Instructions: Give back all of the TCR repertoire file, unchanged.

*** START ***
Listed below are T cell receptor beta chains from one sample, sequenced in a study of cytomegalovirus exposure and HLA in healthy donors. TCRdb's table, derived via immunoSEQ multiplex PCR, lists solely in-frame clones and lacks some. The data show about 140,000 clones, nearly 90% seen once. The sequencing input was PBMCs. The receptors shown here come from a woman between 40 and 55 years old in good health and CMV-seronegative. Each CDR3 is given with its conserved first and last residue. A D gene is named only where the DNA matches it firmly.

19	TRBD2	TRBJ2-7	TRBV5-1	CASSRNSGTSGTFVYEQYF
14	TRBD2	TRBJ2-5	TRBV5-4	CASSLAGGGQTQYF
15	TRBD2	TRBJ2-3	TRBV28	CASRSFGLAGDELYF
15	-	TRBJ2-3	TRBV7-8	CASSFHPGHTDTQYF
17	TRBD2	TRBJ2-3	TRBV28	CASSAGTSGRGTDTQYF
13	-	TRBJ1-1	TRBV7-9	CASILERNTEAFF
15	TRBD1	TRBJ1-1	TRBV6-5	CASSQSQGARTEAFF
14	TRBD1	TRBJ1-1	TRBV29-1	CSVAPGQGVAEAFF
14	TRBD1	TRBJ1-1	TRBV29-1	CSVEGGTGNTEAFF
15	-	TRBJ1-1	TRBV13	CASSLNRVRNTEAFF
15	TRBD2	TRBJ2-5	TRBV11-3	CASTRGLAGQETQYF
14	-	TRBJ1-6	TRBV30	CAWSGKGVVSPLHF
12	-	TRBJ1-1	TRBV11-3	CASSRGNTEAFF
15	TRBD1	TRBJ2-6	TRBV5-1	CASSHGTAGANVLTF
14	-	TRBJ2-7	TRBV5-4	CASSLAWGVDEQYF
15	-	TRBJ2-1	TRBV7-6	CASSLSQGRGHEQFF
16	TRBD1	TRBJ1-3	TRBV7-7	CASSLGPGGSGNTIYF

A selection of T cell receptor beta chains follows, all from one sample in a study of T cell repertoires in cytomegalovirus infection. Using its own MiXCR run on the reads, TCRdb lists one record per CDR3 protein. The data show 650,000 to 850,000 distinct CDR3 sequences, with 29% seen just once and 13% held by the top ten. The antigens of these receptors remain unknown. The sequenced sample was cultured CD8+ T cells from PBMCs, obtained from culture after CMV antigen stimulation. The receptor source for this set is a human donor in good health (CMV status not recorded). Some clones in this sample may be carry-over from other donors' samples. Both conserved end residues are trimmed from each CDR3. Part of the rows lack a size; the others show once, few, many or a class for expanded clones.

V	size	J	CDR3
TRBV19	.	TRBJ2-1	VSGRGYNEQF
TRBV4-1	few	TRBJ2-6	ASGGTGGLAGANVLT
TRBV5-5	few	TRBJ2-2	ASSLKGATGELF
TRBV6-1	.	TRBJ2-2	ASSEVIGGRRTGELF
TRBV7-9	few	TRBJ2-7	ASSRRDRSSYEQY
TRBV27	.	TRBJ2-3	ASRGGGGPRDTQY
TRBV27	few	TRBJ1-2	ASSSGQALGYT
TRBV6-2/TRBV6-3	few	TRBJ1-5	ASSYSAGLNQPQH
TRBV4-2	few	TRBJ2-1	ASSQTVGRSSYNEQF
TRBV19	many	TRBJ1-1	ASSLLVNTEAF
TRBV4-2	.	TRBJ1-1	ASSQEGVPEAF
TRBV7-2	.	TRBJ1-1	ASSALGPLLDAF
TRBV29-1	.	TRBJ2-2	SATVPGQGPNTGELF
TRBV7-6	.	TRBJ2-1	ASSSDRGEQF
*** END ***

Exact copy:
Listed below are T cell receptor beta chains from one sample, sequenced in a study of cytomegalovirus exposure and HLA in healthy donors. TCRdb's table, derived via immunoSEQ multiplex PCR, lists solely in-frame clones and lacks some. The data show about 140,000 clones, nearly 90% seen once. The sequencing input was PBMCs. The receptors shown here come from a woman between 40 and 55 years old in good health and CMV-seronegative. Each CDR3 is given with its conserved first and last residue. A D gene is named only where the DNA matches it firmly.

19	TRBD2	TRBJ2-7	TRBV5-1	CASSRNSGTSGTFVYEQYF
14	TRBD2	TRBJ2-5	TRBV5-4	CASSLAGGGQTQYF
15	TRBD2	TRBJ2-3	TRBV28	CASRSFGLAGDELYF
15	-	TRBJ2-3	TRBV7-8	CASSFHPGHTDTQYF
17	TRBD2	TRBJ2-3	TRBV28	CASSAGTSGRGTDTQYF
13	-	TRBJ1-1	TRBV7-9	CASILERNTEAFF
15	TRBD1	TRBJ1-1	TRBV6-5	CASSQSQGARTEAFF
14	TRBD1	TRBJ1-1	TRBV29-1	CSVAPGQGVAEAFF
14	TRBD1	TRBJ1-1	TRBV29-1	CSVEGGTGNTEAFF
15	-	TRBJ1-1	TRBV13	CASSLNRVRNTEAFF
15	TRBD2	TRBJ2-5	TRBV11-3	CASTRGLAGQETQYF
14	-	TRBJ1-6	TRBV30	CAWSGKGVVSPLHF
12	-	TRBJ1-1	TRBV11-3	CASSRGNTEAFF
15	TRBD1	TRBJ2-6	TRBV5-1	CASSHGTAGANVLTF
14	-	TRBJ2-7	TRBV5-4	CASSLAWGVDEQYF
15	-	TRBJ2-1	TRBV7-6	CASSLSQGRGHEQFF
16	TRBD1	TRBJ1-3	TRBV7-7	CASSLGPGGSGNTIYF

A selection of T cell receptor beta chains follows, all from one sample in a study of T cell repertoires in cytomegalovirus infection. Using its own MiXCR run on the reads, TCRdb lists one record per CDR3 protein. The data show 650,000 to 850,000 distinct CDR3 sequences, with 29% seen just once and 13% held by the top ten. The antigens of these receptors remain unknown. The sequenced sample was cultured CD8+ T cells from PBMCs, obtained from culture after CMV antigen stimulation. The receptor source for this set is a human donor in good health (CMV status not recorded). Some clones in this sample may be carry-over from other donors' samples. Both conserved end residues are trimmed from each CDR3. Part of the rows lack a size; the others show once, few, many or a class for expanded clones.

V	size	J	CDR3
TRBV19	.	TRBJ2-1	VSGRGYNEQF
TRBV4-1	few	TRBJ2-6	ASGGTGGLAGANVLT
TRBV5-5	few	TRBJ2-2	ASSLKGATGELF
TRBV6-1	.	TRBJ2-2	ASSEVIGGRRTGELF
TRBV7-9	few	TRBJ2-7	ASSRRDRSSYEQY
TRBV27	.	TRBJ2-3	ASRGGGGPRDTQY
TRBV27	few	TRBJ1-2	ASSSGQALGYT
TRBV6-2/TRBV6-3	few	TRBJ1-5	ASSYSAGLNQPQH
TRBV4-2	few	TRBJ2-1	ASSQTVGRSSYNEQF
TRBV19	many	TRBJ1-1	ASSLLVNTEAF
TRBV4-2	.	TRBJ1-1	ASSQEGVPEAF
TRBV7-2	.	TRBJ1-1	ASSALGPLLDAF
TRBV29-1	.	TRBJ2-2	SATVPGQGPNTGELF
TRBV7-6	.	TRBJ2-1	ASSSDRGEQF